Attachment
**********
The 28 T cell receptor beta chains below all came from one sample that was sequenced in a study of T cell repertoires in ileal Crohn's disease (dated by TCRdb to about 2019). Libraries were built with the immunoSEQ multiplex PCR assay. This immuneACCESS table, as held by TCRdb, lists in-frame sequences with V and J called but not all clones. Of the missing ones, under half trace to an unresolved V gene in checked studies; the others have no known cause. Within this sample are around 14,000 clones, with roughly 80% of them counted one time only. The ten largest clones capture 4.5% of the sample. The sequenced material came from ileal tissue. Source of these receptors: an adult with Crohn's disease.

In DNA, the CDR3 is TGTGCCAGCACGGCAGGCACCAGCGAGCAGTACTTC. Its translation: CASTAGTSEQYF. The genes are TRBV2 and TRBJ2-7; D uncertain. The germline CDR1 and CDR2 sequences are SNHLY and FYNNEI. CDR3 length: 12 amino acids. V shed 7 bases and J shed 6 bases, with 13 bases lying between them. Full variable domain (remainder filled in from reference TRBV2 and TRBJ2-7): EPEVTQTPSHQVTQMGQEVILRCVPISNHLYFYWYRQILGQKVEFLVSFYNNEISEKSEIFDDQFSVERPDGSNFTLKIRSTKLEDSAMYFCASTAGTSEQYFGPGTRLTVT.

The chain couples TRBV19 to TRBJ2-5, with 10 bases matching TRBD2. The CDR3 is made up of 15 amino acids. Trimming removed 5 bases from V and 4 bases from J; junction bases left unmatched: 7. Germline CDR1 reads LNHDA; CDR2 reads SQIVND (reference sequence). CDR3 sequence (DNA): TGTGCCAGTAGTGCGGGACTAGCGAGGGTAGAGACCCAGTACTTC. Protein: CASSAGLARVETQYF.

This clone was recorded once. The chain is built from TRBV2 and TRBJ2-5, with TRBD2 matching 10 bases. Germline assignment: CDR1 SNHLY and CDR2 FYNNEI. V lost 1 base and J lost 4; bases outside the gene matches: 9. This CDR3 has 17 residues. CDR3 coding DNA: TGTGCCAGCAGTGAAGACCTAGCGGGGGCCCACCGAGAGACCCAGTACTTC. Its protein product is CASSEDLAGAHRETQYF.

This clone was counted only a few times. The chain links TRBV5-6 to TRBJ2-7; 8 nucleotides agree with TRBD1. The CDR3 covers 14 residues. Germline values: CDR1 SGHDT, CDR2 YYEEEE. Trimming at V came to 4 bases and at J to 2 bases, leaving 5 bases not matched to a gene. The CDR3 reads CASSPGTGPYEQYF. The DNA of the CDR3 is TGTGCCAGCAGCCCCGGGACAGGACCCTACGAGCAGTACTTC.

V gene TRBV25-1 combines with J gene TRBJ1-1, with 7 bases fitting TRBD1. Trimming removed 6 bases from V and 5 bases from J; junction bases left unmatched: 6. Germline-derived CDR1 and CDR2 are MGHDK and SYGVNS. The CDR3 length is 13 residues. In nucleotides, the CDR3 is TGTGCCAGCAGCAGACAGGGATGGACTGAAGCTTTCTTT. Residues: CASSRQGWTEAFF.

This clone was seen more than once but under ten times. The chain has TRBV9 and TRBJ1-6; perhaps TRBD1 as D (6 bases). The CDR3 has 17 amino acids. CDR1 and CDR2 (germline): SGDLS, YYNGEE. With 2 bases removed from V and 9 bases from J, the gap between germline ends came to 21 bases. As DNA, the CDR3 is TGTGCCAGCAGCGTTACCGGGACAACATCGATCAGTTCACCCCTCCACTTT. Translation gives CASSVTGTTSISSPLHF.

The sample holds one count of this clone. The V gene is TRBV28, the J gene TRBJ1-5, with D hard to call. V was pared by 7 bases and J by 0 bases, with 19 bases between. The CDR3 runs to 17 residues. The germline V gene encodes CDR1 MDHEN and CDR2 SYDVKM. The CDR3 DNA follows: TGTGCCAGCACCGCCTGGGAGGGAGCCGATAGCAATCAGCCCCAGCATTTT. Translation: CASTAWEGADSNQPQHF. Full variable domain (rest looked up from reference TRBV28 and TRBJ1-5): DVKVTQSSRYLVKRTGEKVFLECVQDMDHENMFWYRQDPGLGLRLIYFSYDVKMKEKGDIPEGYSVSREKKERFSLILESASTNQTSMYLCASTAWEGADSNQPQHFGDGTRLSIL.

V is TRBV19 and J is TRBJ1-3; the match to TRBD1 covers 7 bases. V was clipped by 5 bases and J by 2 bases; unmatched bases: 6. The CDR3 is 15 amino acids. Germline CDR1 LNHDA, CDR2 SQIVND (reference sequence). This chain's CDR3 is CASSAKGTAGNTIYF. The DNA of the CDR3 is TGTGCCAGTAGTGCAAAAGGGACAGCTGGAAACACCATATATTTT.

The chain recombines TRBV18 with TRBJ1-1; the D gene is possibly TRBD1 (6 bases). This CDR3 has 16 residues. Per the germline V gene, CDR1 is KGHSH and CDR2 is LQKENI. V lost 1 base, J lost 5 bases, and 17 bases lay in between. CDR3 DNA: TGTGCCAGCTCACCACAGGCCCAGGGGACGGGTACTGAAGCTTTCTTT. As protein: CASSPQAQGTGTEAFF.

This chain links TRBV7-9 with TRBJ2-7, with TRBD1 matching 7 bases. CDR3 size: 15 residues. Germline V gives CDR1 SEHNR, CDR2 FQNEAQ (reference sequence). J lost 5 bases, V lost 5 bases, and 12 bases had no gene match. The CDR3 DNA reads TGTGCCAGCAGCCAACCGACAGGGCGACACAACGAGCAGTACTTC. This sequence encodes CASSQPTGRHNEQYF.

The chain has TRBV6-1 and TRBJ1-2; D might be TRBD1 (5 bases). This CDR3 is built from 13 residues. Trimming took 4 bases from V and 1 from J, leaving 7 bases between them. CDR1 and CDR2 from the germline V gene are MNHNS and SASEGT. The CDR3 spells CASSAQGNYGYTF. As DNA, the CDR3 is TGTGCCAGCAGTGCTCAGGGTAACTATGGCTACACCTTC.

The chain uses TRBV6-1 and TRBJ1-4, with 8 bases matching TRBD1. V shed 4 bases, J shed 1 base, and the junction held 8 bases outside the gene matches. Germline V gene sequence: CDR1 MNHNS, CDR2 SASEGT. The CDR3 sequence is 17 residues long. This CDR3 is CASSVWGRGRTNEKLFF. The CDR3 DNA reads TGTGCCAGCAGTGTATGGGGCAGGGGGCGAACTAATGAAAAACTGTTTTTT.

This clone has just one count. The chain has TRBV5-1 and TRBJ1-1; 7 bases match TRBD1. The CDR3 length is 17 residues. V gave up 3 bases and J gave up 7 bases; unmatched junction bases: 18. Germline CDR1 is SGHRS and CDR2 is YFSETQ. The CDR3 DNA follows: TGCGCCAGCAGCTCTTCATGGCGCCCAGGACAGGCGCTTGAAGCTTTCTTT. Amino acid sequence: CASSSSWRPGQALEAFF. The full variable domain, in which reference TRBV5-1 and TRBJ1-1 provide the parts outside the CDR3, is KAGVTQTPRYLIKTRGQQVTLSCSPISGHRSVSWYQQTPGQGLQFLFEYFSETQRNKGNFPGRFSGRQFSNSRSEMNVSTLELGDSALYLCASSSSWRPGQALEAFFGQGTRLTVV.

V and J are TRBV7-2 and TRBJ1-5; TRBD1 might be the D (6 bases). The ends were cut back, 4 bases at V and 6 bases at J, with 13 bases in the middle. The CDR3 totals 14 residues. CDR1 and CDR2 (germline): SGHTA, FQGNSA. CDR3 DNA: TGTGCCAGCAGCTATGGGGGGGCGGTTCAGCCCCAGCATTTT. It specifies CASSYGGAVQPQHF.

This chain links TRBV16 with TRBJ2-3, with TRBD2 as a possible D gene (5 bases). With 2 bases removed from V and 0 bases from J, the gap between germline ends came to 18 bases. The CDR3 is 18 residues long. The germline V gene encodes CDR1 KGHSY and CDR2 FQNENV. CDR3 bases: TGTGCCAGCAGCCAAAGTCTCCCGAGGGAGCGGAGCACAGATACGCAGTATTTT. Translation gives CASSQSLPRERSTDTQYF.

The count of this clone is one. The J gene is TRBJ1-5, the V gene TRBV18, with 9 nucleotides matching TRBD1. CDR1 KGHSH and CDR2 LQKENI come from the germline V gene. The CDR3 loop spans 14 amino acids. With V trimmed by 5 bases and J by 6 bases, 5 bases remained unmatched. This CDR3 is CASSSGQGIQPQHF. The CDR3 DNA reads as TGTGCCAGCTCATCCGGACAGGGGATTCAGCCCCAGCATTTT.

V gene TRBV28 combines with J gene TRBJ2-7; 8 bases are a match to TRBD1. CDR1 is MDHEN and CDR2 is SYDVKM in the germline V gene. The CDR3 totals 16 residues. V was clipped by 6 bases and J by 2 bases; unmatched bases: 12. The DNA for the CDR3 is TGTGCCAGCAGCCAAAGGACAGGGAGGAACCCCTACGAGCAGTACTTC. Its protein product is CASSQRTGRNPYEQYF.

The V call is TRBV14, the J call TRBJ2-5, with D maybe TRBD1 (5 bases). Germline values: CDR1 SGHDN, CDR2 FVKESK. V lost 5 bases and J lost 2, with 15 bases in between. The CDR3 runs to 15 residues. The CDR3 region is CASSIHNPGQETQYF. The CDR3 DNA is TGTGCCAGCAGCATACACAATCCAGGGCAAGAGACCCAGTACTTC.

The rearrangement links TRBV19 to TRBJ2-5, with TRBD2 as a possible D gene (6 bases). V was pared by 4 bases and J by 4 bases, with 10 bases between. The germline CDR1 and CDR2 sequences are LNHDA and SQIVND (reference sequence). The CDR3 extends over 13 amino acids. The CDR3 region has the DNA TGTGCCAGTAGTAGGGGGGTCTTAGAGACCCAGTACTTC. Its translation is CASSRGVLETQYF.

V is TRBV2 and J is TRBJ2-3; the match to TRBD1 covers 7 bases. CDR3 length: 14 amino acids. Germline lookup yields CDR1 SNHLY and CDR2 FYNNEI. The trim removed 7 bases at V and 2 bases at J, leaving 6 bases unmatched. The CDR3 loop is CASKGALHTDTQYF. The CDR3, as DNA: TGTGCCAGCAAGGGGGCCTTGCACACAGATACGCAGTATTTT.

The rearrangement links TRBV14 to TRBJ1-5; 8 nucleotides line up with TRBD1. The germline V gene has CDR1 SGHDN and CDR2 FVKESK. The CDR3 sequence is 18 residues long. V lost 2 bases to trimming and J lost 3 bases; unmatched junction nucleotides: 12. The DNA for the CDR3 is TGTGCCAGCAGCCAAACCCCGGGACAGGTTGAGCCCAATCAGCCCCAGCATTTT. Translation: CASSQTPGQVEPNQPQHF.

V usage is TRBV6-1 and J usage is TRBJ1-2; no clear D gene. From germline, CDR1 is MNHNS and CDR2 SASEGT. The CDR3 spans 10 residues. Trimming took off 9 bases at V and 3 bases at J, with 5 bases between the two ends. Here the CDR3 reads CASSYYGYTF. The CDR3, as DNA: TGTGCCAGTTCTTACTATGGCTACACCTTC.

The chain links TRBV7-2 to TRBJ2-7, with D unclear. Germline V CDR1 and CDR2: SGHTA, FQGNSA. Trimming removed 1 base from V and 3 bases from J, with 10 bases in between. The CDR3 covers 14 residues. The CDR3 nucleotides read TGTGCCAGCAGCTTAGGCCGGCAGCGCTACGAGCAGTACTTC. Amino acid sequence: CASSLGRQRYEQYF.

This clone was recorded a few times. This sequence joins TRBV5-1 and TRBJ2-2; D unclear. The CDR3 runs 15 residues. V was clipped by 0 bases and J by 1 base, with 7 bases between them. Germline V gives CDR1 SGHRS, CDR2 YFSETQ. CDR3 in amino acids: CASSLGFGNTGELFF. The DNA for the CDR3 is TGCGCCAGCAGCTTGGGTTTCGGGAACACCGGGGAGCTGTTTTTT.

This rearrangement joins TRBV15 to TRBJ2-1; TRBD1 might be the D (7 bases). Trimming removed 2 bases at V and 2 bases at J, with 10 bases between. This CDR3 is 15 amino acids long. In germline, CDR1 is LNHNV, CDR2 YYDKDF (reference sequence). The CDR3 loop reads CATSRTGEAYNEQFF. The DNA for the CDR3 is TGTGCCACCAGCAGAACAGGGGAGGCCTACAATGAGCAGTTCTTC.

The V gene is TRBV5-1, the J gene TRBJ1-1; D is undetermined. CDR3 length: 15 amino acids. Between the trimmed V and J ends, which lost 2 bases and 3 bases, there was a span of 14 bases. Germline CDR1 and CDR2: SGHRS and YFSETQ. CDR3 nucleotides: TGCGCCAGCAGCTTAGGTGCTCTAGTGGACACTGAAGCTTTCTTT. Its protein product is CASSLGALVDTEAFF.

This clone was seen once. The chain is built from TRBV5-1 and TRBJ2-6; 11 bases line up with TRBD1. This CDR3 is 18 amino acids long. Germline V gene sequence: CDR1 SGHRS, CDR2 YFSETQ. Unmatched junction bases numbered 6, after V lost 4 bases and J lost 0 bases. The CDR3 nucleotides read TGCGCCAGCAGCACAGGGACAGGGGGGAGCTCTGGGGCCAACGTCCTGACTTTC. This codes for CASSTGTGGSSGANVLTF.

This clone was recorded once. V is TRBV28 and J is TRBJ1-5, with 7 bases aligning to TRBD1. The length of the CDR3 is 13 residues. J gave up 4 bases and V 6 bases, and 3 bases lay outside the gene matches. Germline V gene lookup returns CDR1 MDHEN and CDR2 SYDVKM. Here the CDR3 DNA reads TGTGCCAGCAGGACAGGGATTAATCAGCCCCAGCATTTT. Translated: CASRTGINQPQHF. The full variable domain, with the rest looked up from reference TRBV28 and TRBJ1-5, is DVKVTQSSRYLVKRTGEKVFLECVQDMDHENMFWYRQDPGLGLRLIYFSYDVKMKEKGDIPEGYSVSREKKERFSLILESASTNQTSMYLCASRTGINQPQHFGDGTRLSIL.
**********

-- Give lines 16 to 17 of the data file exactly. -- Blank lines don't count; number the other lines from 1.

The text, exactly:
This chain links TRBV16 with TRBJ2-3, with TRBD2 as a possible D gene (5 bases). With 2 bases removed from V and 0 bases from J, the gap between germline ends came to 18 bases. The CDR3 is 18 residues long. The germline V gene encodes CDR1 KGHSY and CDR2 FQNENV. CDR3 bases: TGTGCCAGCAGCCAAAGTCTCCCGAGGGAGCGGAGCACAGATACGCAGTATTTT. Translation gives CASSQSLPRERSTDTQYF.

The count of this clone is one. The J gene is TRBJ1-5, the V gene TRBV18, with 9 nucleotides matching TRBD1. CDR1 KGHSH and CDR2 LQKENI come from the germline V gene. The CDR3 loop spans 14 amino acids. With V trimmed by 5 bases and J by 6 bases, 5 bases remained unmatched. This CDR3 is CASSSGQGIQPQHF. The CDR3 DNA reads as TGTGCCAGCTCATCCGGACAGGGGATTCAGCCCCAGCATTTT.